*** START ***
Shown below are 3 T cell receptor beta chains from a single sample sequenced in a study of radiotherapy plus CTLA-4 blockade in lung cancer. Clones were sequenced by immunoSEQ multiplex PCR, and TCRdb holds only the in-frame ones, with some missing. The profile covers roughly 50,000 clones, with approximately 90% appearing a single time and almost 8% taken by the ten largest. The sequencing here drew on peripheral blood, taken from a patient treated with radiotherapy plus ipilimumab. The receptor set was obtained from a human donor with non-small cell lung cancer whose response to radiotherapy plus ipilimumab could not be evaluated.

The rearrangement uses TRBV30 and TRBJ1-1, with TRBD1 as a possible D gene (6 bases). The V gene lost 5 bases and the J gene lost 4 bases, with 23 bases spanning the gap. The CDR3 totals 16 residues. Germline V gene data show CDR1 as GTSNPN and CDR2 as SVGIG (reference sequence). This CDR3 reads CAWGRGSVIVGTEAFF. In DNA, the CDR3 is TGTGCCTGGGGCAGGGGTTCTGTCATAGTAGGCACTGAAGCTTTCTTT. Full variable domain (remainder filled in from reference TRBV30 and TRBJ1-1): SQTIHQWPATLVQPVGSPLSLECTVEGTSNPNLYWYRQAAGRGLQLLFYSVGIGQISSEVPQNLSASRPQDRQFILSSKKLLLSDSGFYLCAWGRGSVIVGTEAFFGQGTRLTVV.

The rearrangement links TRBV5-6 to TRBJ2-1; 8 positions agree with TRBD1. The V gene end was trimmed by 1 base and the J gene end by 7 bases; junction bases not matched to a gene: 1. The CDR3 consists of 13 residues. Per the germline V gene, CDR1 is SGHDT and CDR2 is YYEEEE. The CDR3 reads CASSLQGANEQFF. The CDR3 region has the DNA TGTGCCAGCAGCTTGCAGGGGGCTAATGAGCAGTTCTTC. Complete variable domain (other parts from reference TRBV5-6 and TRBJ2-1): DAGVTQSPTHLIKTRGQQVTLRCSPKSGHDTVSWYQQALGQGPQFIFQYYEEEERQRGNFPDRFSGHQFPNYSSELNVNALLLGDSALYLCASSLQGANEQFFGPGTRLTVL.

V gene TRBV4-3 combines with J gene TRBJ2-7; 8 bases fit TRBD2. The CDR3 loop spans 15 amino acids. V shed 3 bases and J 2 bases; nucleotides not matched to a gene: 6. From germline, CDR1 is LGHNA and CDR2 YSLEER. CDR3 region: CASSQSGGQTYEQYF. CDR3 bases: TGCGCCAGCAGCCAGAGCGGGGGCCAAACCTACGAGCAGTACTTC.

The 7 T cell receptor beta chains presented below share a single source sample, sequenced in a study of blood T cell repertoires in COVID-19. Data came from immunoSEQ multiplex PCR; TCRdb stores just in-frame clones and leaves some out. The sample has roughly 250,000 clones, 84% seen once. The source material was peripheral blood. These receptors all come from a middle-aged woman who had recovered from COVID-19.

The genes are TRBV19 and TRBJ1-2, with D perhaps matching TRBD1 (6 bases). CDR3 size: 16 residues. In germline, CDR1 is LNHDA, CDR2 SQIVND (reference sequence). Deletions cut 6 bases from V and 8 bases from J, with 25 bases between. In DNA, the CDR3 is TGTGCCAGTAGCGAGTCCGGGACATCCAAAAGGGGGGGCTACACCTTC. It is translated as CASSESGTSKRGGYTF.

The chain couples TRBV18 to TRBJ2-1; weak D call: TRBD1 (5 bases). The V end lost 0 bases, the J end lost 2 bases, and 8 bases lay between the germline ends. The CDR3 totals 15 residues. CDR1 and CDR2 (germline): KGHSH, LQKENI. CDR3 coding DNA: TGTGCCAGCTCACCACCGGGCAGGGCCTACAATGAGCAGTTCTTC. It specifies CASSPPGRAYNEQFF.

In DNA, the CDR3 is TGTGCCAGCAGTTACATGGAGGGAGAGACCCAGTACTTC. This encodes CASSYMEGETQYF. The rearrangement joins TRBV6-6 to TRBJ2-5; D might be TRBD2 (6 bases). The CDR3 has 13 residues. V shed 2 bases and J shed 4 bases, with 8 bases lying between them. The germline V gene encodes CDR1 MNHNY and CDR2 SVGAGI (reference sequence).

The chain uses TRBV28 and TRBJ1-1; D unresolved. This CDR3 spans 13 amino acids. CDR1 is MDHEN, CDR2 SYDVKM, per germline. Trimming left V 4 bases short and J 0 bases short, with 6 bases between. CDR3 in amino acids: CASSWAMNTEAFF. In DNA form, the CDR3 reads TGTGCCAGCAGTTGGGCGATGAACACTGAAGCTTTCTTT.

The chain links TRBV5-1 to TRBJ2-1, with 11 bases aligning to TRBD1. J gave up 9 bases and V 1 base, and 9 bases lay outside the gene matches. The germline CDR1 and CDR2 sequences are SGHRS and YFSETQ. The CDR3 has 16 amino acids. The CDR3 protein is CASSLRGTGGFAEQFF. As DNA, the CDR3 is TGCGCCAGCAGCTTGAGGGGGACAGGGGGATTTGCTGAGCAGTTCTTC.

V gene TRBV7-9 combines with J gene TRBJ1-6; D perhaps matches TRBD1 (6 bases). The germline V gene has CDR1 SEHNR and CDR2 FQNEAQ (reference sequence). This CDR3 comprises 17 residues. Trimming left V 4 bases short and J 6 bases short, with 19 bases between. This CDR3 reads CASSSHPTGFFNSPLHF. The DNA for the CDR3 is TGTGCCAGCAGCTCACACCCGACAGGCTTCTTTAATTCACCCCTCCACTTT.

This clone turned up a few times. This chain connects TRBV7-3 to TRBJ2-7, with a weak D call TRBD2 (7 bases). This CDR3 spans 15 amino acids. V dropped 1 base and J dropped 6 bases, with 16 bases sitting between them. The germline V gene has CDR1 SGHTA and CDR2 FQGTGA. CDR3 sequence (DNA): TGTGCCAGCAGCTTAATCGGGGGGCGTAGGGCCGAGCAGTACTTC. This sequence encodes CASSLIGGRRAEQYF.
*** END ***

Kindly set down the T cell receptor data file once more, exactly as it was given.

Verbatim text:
Shown below are 3 T cell receptor beta chains from a single sample sequenced in a study of radiotherapy plus CTLA-4 blockade in lung cancer. Clones were sequenced by immunoSEQ multiplex PCR, and TCRdb holds only the in-frame ones, with some missing. The profile covers roughly 50,000 clones, with approximately 90% appearing a single time and almost 8% taken by the ten largest. The sequencing here drew on peripheral blood, taken from a patient treated with radiotherapy plus ipilimumab. The receptor set was obtained from a human donor with non-small cell lung cancer whose response to radiotherapy plus ipilimumab could not be evaluated.

The rearrangement uses TRBV30 and TRBJ1-1, with TRBD1 as a possible D gene (6 bases). The V gene lost 5 bases and the J gene lost 4 bases, with 23 bases spanning the gap. The CDR3 totals 16 residues. Germline V gene data show CDR1 as GTSNPN and CDR2 as SVGIG (reference sequence). This CDR3 reads CAWGRGSVIVGTEAFF. In DNA, the CDR3 is TGTGCCTGGGGCAGGGGTTCTGTCATAGTAGGCACTGAAGCTTTCTTT. Full variable domain (remainder filled in from reference TRBV30 and TRBJ1-1): SQTIHQWPATLVQPVGSPLSLECTVEGTSNPNLYWYRQAAGRGLQLLFYSVGIGQISSEVPQNLSASRPQDRQFILSSKKLLLSDSGFYLCAWGRGSVIVGTEAFFGQGTRLTVV.

The rearrangement links TRBV5-6 to TRBJ2-1; 8 positions agree with TRBD1. The V gene end was trimmed by 1 base and the J gene end by 7 bases; junction bases not matched to a gene: 1. The CDR3 consists of 13 residues. Per the germline V gene, CDR1 is SGHDT and CDR2 is YYEEEE. The CDR3 reads CASSLQGANEQFF. The CDR3 region has the DNA TGTGCCAGCAGCTTGCAGGGGGCTAATGAGCAGTTCTTC. Complete variable domain (other parts from reference TRBV5-6 and TRBJ2-1): DAGVTQSPTHLIKTRGQQVTLRCSPKSGHDTVSWYQQALGQGPQFIFQYYEEEERQRGNFPDRFSGHQFPNYSSELNVNALLLGDSALYLCASSLQGANEQFFGPGTRLTVL.

V gene TRBV4-3 combines with J gene TRBJ2-7; 8 bases fit TRBD2. The CDR3 loop spans 15 amino acids. V shed 3 bases and J 2 bases; nucleotides not matched to a gene: 6. From germline, CDR1 is LGHNA and CDR2 YSLEER. CDR3 region: CASSQSGGQTYEQYF. CDR3 bases: TGCGCCAGCAGCCAGAGCGGGGGCCAAACCTACGAGCAGTACTTC.

The 7 T cell receptor beta chains presented below share a single source sample, sequenced in a study of blood T cell repertoires in COVID-19. Data came from immunoSEQ multiplex PCR; TCRdb stores just in-frame clones and leaves some out. The sample has roughly 250,000 clones, 84% seen once. The source material was peripheral blood. These receptors all come from a middle-aged woman who had recovered from COVID-19.

The genes are TRBV19 and TRBJ1-2, with D perhaps matching TRBD1 (6 bases). CDR3 size: 16 residues. In germline, CDR1 is LNHDA, CDR2 SQIVND (reference sequence). Deletions cut 6 bases from V and 8 bases from J, with 25 bases between. In DNA, the CDR3 is TGTGCCAGTAGCGAGTCCGGGACATCCAAAAGGGGGGGCTACACCTTC. It is translated as CASSESGTSKRGGYTF.

The chain couples TRBV18 to TRBJ2-1; weak D call: TRBD1 (5 bases). The V end lost 0 bases, the J end lost 2 bases, and 8 bases lay between the germline ends. The CDR3 totals 15 residues. CDR1 and CDR2 (germline): KGHSH, LQKENI. CDR3 coding DNA: TGTGCCAGCTCACCACCGGGCAGGGCCTACAATGAGCAGTTCTTC. It specifies CASSPPGRAYNEQFF.

In DNA, the CDR3 is TGTGCCAGCAGTTACATGGAGGGAGAGACCCAGTACTTC. This encodes CASSYMEGETQYF. The rearrangement joins TRBV6-6 to TRBJ2-5; D might be TRBD2 (6 bases). The CDR3 has 13 residues. V shed 2 bases and J shed 4 bases, with 8 bases lying between them. The germline V gene encodes CDR1 MNHNY and CDR2 SVGAGI (reference sequence).

The chain uses TRBV28 and TRBJ1-1; D unresolved. This CDR3 spans 13 amino acids. CDR1 is MDHEN, CDR2 SYDVKM, per germline. Trimming left V 4 bases short and J 0 bases short, with 6 bases between. CDR3 in amino acids: CASSWAMNTEAFF. In DNA form, the CDR3 reads TGTGCCAGCAGTTGGGCGATGAACACTGAAGCTTTCTTT.

The chain links TRBV5-1 to TRBJ2-1, with 11 bases aligning to TRBD1. J gave up 9 bases and V 1 base, and 9 bases lay outside the gene matches. The germline CDR1 and CDR2 sequences are SGHRS and YFSETQ. The CDR3 has 16 amino acids. The CDR3 protein is CASSLRGTGGFAEQFF. As DNA, the CDR3 is TGCGCCAGCAGCTTGAGGGGGACAGGGGGATTTGCTGAGCAGTTCTTC.

V gene TRBV7-9 combines with J gene TRBJ1-6; D perhaps matches TRBD1 (6 bases). The germline V gene has CDR1 SEHNR and CDR2 FQNEAQ (reference sequence). This CDR3 comprises 17 residues. Trimming left V 4 bases short and J 6 bases short, with 19 bases between. This CDR3 reads CASSSHPTGFFNSPLHF. The DNA for the CDR3 is TGTGCCAGCAGCTCACACCCGACAGGCTTCTTTAATTCACCCCTCCACTTT.

This clone turned up a few times. This chain connects TRBV7-3 to TRBJ2-7, with a weak D call TRBD2 (7 bases). This CDR3 spans 15 amino acids. V dropped 1 base and J dropped 6 bases, with 16 bases sitting between them. The germline V gene has CDR1 SGHTA and CDR2 FQGTGA. CDR3 sequence (DNA): TGTGCCAGCAGCTTAATCGGGGGGCGTAGGGCCGAGCAGTACTTC. This sequence encodes CASSLIGGRRAEQYF.